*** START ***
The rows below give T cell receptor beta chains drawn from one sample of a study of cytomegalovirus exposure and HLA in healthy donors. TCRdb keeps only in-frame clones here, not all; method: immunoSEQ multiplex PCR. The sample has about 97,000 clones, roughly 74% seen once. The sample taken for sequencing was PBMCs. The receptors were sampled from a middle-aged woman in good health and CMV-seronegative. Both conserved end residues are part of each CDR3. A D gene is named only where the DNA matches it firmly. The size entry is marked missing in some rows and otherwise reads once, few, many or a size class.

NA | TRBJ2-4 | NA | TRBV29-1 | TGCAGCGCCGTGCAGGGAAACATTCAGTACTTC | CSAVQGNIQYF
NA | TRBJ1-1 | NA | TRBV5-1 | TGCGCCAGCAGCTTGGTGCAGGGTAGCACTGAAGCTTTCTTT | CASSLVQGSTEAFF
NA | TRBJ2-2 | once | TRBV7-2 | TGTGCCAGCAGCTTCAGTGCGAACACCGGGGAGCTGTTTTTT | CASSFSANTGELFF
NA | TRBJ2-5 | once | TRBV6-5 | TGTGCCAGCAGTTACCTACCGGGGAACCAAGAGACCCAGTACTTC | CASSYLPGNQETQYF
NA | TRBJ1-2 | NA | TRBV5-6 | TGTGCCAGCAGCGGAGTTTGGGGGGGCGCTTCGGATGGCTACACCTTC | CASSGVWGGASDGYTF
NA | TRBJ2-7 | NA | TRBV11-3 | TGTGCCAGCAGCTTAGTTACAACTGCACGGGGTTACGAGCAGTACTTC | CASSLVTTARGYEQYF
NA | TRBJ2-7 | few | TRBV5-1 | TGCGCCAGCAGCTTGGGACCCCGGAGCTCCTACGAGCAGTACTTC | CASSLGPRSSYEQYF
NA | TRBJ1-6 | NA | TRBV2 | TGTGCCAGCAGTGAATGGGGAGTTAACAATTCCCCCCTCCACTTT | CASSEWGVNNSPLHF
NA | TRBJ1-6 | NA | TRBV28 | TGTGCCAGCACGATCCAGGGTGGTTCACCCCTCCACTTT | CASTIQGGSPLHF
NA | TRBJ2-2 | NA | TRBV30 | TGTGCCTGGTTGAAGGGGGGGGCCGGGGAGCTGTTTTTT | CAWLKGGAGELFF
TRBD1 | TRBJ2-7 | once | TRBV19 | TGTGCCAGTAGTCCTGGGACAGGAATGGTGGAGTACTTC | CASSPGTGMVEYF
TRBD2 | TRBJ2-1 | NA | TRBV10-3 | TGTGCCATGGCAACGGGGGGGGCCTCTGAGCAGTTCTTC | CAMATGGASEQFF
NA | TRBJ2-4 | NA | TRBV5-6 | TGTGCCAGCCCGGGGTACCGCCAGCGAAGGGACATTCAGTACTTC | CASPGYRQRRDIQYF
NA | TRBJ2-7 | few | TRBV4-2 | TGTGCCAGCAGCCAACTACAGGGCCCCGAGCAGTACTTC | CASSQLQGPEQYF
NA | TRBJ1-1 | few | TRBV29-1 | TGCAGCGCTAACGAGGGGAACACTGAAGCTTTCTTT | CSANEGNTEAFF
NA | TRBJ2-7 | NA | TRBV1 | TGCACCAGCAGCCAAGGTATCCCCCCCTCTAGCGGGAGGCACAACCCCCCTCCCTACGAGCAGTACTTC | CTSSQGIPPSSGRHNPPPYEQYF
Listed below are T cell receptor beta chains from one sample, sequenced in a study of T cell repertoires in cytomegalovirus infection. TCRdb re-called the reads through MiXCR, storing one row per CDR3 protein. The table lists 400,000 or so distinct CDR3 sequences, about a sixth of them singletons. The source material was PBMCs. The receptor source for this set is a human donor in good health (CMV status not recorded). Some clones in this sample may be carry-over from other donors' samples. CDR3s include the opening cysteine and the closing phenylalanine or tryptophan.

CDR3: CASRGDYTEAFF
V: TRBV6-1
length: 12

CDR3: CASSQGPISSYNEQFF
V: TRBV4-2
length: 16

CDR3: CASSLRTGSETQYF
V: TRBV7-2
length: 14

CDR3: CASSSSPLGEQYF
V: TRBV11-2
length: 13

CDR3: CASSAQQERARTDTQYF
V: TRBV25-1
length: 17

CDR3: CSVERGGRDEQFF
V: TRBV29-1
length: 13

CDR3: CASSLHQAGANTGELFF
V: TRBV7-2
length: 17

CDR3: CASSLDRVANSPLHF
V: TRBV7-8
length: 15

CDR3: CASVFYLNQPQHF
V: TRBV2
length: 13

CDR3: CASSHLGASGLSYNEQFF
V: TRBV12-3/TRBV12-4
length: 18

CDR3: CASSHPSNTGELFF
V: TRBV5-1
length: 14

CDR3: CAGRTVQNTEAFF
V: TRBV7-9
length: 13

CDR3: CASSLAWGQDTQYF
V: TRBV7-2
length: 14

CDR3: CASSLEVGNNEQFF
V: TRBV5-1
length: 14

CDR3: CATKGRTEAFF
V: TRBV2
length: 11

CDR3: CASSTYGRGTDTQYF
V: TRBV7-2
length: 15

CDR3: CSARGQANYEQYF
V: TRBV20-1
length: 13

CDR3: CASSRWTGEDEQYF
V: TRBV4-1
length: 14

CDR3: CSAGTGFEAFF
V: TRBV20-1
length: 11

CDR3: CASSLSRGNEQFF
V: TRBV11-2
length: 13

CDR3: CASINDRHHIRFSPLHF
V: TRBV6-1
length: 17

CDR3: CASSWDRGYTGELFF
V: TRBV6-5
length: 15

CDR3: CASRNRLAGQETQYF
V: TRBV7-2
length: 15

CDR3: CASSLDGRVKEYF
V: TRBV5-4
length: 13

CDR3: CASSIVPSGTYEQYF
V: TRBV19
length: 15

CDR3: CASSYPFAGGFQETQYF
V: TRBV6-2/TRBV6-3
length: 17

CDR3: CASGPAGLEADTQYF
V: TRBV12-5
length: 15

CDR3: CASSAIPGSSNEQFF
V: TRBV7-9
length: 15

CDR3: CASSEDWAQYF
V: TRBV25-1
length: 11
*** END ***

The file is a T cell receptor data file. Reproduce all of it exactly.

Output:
The rows below give T cell receptor beta chains drawn from one sample of a study of cytomegalovirus exposure and HLA in healthy donors. TCRdb keeps only in-frame clones here, not all; method: immunoSEQ multiplex PCR. The sample has about 97,000 clones, roughly 74% seen once. The sample taken for sequencing was PBMCs. The receptors were sampled from a middle-aged woman in good health and CMV-seronegative. Both conserved end residues are part of each CDR3. A D gene is named only where the DNA matches it firmly. The size entry is marked missing in some rows and otherwise reads once, few, many or a size class.

NA | TRBJ2-4 | NA | TRBV29-1 | TGCAGCGCCGTGCAGGGAAACATTCAGTACTTC | CSAVQGNIQYF
NA | TRBJ1-1 | NA | TRBV5-1 | TGCGCCAGCAGCTTGGTGCAGGGTAGCACTGAAGCTTTCTTT | CASSLVQGSTEAFF
NA | TRBJ2-2 | once | TRBV7-2 | TGTGCCAGCAGCTTCAGTGCGAACACCGGGGAGCTGTTTTTT | CASSFSANTGELFF
NA | TRBJ2-5 | once | TRBV6-5 | TGTGCCAGCAGTTACCTACCGGGGAACCAAGAGACCCAGTACTTC | CASSYLPGNQETQYF
NA | TRBJ1-2 | NA | TRBV5-6 | TGTGCCAGCAGCGGAGTTTGGGGGGGCGCTTCGGATGGCTACACCTTC | CASSGVWGGASDGYTF
NA | TRBJ2-7 | NA | TRBV11-3 | TGTGCCAGCAGCTTAGTTACAACTGCACGGGGTTACGAGCAGTACTTC | CASSLVTTARGYEQYF
NA | TRBJ2-7 | few | TRBV5-1 | TGCGCCAGCAGCTTGGGACCCCGGAGCTCCTACGAGCAGTACTTC | CASSLGPRSSYEQYF
NA | TRBJ1-6 | NA | TRBV2 | TGTGCCAGCAGTGAATGGGGAGTTAACAATTCCCCCCTCCACTTT | CASSEWGVNNSPLHF
NA | TRBJ1-6 | NA | TRBV28 | TGTGCCAGCACGATCCAGGGTGGTTCACCCCTCCACTTT | CASTIQGGSPLHF
NA | TRBJ2-2 | NA | TRBV30 | TGTGCCTGGTTGAAGGGGGGGGCCGGGGAGCTGTTTTTT | CAWLKGGAGELFF
TRBD1 | TRBJ2-7 | once | TRBV19 | TGTGCCAGTAGTCCTGGGACAGGAATGGTGGAGTACTTC | CASSPGTGMVEYF
TRBD2 | TRBJ2-1 | NA | TRBV10-3 | TGTGCCATGGCAACGGGGGGGGCCTCTGAGCAGTTCTTC | CAMATGGASEQFF
NA | TRBJ2-4 | NA | TRBV5-6 | TGTGCCAGCCCGGGGTACCGCCAGCGAAGGGACATTCAGTACTTC | CASPGYRQRRDIQYF
NA | TRBJ2-7 | few | TRBV4-2 | TGTGCCAGCAGCCAACTACAGGGCCCCGAGCAGTACTTC | CASSQLQGPEQYF
NA | TRBJ1-1 | few | TRBV29-1 | TGCAGCGCTAACGAGGGGAACACTGAAGCTTTCTTT | CSANEGNTEAFF
NA | TRBJ2-7 | NA | TRBV1 | TGCACCAGCAGCCAAGGTATCCCCCCCTCTAGCGGGAGGCACAACCCCCCTCCCTACGAGCAGTACTTC | CTSSQGIPPSSGRHNPPPYEQYF
Listed below are T cell receptor beta chains from one sample, sequenced in a study of T cell repertoires in cytomegalovirus infection. TCRdb re-called the reads through MiXCR, storing one row per CDR3 protein. The table lists 400,000 or so distinct CDR3 sequences, about a sixth of them singletons. The source material was PBMCs. The receptor source for this set is a human donor in good health (CMV status not recorded). Some clones in this sample may be carry-over from other donors' samples. CDR3s include the opening cysteine and the closing phenylalanine or tryptophan.

CDR3: CASRGDYTEAFF
V: TRBV6-1
length: 12

CDR3: CASSQGPISSYNEQFF
V: TRBV4-2
length: 16

CDR3: CASSLRTGSETQYF
V: TRBV7-2
length: 14

CDR3: CASSSSPLGEQYF
V: TRBV11-2
length: 13

CDR3: CASSAQQERARTDTQYF
V: TRBV25-1
length: 17

CDR3: CSVERGGRDEQFF
V: TRBV29-1
length: 13

CDR3: CASSLHQAGANTGELFF
V: TRBV7-2
length: 17

CDR3: CASSLDRVANSPLHF
V: TRBV7-8
length: 15

CDR3: CASVFYLNQPQHF
V: TRBV2
length: 13

CDR3: CASSHLGASGLSYNEQFF
V: TRBV12-3/TRBV12-4
length: 18

CDR3: CASSHPSNTGELFF
V: TRBV5-1
length: 14

CDR3: CAGRTVQNTEAFF
V: TRBV7-9
length: 13

CDR3: CASSLAWGQDTQYF
V: TRBV7-2
length: 14

CDR3: CASSLEVGNNEQFF
V: TRBV5-1
length: 14

CDR3: CATKGRTEAFF
V: TRBV2
length: 11

CDR3: CASSTYGRGTDTQYF
V: TRBV7-2
length: 15

CDR3: CSARGQANYEQYF
V: TRBV20-1
length: 13

CDR3: CASSRWTGEDEQYF
V: TRBV4-1
length: 14

CDR3: CSAGTGFEAFF
V: TRBV20-1
length: 11

CDR3: CASSLSRGNEQFF
V: TRBV11-2
length: 13

CDR3: CASINDRHHIRFSPLHF
V: TRBV6-1
length: 17

CDR3: CASSWDRGYTGELFF
V: TRBV6-5
length: 15

CDR3: CASRNRLAGQETQYF
V: TRBV7-2
length: 15

CDR3: CASSLDGRVKEYF
V: TRBV5-4
length: 13

CDR3: CASSIVPSGTYEQYF
V: TRBV19
length: 15

CDR3: CASSYPFAGGFQETQYF
V: TRBV6-2/TRBV6-3
length: 17

CDR3: CASGPAGLEADTQYF
V: TRBV12-5
length: 15

CDR3: CASSAIPGSSNEQFF
V: TRBV7-9
length: 15

CDR3: CASSEDWAQYF
V: TRBV25-1
length: 11